Nueva Italia de Ruiz
Having not aforementioned this, Rosa’s car was actually playing up: burning oil and having some power issues, although, it had just come out of the mechanic’s the day before we set off. In Acapulco we visited a mechanic who assured us just putting more oil in it and taking it easy would get us back to Mexico City for a repair. It became now a game of pulling over and checking oil levels constantly with the car.
As we left Papanoa, we had no real objective location to get to for that evening, I was not able to drive because of my eyesight and from what I recall the only place that jumped out at me to stop for the night was Nueva Italia de Ruiz. It was a nothing town, frankly, nothing to see, thankfully the first thing I saw on google maps (which for the record doesn’t work in Mexico that well, a shoe shop can be listed as a restaurant just like a hair salon can be listed as a mechanical workshop, so everything has to be taken with a pinch of salt, but what I did see was) was a hotel. We gave it ago, and to our surprise it was a clean, modern, civilized and empty hotel… and above all, not expensive.
The following morning after a yoga session by the pool, a brief and painfully freezing swim, we hit the road. The good news was that my eyes at this point were feeling much better, the burning pain had gone and my vision was much clearer. In my life I’d never had such an unpleasant experience being blinded like that.
We headed north toward to Guadalajara, we felt the car was getting worse despite the oil being topped up regularly. Rosa found a hotel online and booked it before we got there so it was one thing less to worry about in a big city. Our hotel situated on a busy roundabout on appearance gave us no hope, but upon entering it, it was a motel layout, and was a tiny oasis, you could hardly hear the traffic noise outside and covered with palm trees and a pool really gave a sense of tranquillity. We stayed a couple of nights owing to the car being repaired. It worked out that Rosa’s mechanic had in short: covered the leak with a tonne of silicone to hide the problem.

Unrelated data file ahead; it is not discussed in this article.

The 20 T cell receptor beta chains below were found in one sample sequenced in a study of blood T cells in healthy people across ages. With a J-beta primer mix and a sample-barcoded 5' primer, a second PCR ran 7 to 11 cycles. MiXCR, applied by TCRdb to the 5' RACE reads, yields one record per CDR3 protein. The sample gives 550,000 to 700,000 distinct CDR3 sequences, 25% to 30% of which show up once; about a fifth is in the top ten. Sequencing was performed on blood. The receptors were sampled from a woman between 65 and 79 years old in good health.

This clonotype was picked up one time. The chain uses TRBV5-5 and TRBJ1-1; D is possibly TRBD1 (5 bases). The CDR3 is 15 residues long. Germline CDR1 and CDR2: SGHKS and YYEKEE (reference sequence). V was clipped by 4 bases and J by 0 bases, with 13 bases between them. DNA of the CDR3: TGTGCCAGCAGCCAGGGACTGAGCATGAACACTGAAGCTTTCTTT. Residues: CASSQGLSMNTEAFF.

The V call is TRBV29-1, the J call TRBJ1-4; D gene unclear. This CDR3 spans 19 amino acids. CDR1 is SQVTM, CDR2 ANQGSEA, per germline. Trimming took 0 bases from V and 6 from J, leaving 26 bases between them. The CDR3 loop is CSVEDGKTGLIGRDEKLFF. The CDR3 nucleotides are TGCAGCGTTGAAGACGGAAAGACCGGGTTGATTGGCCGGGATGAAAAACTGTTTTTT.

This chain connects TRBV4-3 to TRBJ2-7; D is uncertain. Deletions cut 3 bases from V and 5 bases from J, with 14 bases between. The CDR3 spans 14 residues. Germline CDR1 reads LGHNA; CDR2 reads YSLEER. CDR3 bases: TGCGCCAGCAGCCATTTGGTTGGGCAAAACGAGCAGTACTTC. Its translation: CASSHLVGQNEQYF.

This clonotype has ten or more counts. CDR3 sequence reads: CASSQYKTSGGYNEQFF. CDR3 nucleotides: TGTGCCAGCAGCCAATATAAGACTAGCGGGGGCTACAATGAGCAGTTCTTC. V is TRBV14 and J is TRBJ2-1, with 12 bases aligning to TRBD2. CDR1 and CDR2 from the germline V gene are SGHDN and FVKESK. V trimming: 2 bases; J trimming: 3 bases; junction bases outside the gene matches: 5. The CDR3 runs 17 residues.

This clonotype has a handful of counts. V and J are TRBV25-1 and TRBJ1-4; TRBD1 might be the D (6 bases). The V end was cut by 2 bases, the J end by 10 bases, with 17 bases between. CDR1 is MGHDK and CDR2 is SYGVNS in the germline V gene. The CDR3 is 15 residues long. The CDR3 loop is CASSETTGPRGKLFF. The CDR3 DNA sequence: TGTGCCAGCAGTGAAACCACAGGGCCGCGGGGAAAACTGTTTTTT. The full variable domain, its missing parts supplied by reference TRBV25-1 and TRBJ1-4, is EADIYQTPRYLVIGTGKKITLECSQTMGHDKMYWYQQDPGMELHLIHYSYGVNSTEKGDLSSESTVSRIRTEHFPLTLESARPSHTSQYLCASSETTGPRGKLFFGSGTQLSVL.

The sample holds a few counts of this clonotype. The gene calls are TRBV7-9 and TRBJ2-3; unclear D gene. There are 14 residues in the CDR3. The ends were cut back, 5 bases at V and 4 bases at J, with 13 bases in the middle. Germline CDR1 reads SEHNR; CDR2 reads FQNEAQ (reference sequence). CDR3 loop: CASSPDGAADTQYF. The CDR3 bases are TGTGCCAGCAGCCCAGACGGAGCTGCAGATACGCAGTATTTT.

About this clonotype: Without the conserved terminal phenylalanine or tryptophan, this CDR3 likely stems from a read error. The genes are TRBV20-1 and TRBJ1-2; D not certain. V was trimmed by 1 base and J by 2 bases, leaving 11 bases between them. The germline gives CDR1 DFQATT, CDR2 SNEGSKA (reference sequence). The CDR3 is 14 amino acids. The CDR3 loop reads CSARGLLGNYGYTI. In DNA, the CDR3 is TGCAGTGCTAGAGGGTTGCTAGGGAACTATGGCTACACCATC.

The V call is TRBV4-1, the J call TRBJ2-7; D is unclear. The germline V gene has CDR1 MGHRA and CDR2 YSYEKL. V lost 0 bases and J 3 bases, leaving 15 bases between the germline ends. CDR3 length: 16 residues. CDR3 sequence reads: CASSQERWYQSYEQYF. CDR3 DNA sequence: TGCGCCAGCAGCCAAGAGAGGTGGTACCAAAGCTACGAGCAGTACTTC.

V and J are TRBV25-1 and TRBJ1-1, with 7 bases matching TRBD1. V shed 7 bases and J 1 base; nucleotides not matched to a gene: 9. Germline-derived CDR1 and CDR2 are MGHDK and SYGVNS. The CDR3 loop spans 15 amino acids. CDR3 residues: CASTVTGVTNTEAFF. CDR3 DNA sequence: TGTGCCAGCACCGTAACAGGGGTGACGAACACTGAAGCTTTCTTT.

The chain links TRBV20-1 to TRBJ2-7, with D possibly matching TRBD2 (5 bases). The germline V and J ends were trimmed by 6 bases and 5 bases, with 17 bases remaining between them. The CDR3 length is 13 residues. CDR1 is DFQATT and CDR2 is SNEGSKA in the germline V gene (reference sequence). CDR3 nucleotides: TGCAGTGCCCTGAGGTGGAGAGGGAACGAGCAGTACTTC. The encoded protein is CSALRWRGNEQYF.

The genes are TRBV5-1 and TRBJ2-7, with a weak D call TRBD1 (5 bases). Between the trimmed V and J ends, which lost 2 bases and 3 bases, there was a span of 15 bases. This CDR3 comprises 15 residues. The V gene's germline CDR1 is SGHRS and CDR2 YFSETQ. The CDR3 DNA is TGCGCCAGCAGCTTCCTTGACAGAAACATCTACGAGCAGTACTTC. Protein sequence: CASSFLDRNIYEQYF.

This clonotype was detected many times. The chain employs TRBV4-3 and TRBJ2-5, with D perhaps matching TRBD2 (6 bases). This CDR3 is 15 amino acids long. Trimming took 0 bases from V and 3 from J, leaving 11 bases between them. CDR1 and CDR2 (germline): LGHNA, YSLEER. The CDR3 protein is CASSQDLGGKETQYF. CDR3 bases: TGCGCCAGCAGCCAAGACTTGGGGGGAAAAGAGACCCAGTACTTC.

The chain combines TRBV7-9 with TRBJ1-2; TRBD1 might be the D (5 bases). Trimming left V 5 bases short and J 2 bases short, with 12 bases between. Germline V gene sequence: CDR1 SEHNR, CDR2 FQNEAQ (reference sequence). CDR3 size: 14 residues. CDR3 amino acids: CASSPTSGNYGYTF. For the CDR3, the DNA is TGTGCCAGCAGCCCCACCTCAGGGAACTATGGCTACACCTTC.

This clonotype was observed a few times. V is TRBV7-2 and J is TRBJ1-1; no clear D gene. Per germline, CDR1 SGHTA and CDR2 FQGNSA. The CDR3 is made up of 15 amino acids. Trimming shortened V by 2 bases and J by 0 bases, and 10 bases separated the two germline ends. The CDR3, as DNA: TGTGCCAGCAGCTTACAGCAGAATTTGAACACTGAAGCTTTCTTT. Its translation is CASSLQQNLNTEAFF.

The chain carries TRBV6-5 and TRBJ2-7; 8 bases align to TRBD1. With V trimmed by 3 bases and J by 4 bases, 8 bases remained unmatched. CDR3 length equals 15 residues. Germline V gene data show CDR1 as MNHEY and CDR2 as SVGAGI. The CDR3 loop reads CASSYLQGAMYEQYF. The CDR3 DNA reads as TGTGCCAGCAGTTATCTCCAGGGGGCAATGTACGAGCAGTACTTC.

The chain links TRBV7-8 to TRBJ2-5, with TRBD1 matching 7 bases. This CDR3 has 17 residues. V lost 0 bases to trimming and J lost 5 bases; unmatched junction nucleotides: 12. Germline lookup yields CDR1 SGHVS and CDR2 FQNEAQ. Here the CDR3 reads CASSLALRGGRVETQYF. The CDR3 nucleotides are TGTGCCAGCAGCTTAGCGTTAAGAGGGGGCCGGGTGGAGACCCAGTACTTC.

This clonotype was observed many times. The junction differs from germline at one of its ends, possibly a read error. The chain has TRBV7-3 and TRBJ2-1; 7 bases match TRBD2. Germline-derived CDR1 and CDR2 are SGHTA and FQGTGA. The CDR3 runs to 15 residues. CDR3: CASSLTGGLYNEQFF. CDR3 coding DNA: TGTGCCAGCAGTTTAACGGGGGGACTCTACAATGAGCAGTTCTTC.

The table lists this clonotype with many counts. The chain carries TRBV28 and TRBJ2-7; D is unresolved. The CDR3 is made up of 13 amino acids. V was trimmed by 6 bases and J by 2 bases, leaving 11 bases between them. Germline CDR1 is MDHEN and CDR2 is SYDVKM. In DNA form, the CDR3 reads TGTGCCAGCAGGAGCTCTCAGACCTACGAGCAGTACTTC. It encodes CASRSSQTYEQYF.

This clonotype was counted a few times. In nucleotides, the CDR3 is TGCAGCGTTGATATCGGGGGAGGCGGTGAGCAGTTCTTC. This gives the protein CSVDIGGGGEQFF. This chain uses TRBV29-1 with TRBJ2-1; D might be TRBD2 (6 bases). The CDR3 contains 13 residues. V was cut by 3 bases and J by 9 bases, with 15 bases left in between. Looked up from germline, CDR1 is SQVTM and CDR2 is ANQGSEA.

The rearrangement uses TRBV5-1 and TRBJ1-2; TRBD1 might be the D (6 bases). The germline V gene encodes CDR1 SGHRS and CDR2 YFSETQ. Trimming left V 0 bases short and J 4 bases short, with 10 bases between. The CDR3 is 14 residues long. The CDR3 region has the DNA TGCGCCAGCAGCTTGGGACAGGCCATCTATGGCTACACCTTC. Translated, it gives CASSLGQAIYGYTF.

And the problem was a small rubber gasket on the return valve to the engine from the turbo had degraded, and instead of replacing it, the mechanic just covered the affected area with instant gasket. Which in turn, when it heated up, became unstable and loose and caused all manner of issues, aside from the whole of the underside of the car being now covered in oil, we also had some other issues to address with transmission and the turbo.
The amusing thing is, the repair to the car in a genuine Volvo dealer wasn’t expensive, in fact it was cheaper (parts and labour) than the charge at the other mechanic. Admittedly, we only repaired the leak as without that repair it would be impossible to diagnose further damage.
Not only was it cheaper, we were treated like VIPs with those fancy coffees while we waited for a quote, a chauffeur drove us back to the hotel and when we got the car back it was valeted inside and out, with complimentary cookies. I still to this day still wonder where does a con-artist mechanic gets off on his abysmal jobs.
From Guadalajara we headed to Puerto Vallarta, mum had been in touch with a friend of my sister Liana and her and her family were out there on vacation at Puerto Vallarta.
We arrived in town without any hotel reservation; and in no time (despite it now being 24th December) we managed to find a decent hotel, sure it was expensive but we were in Puerto Vallarta and it was Christmas the next day.
We met Liana and her husband Hussain and their two kids; we had a nice supper in the marina followed by a walk to a ice-cream parlour for some choice ice-creams, and by that point the kids were getting tired so we walked the family to their hotel and caught a taxi to ours.
The following day (Christmas Day), we had plans of a casual day of nothing, but worked out to be an impossibility. We were in desperate need of laundry was one item, second was that nowhere was open so to get breakfast we had to drive into the old part of the town to find somewhere. Driving into the old Puerto Vallarta wasn’t necessarily a bad thing; we had probably the nicest experience we could have ever imagined, a lovely sunny bright restaurant full of cheerful (probably still drunk from the night before) waiters, which bended over backward to be as pleasant as possible, and succeeded at making our Mexican Christmas experience great! The atmosphere and the décor and authenticity of the place really made the whole breakfast thing fantastic. Not sure why we were so amazed by it, but it was lovely. Latter that day after some sightseeing in the old town, we re-met with Liana, and family for another supper.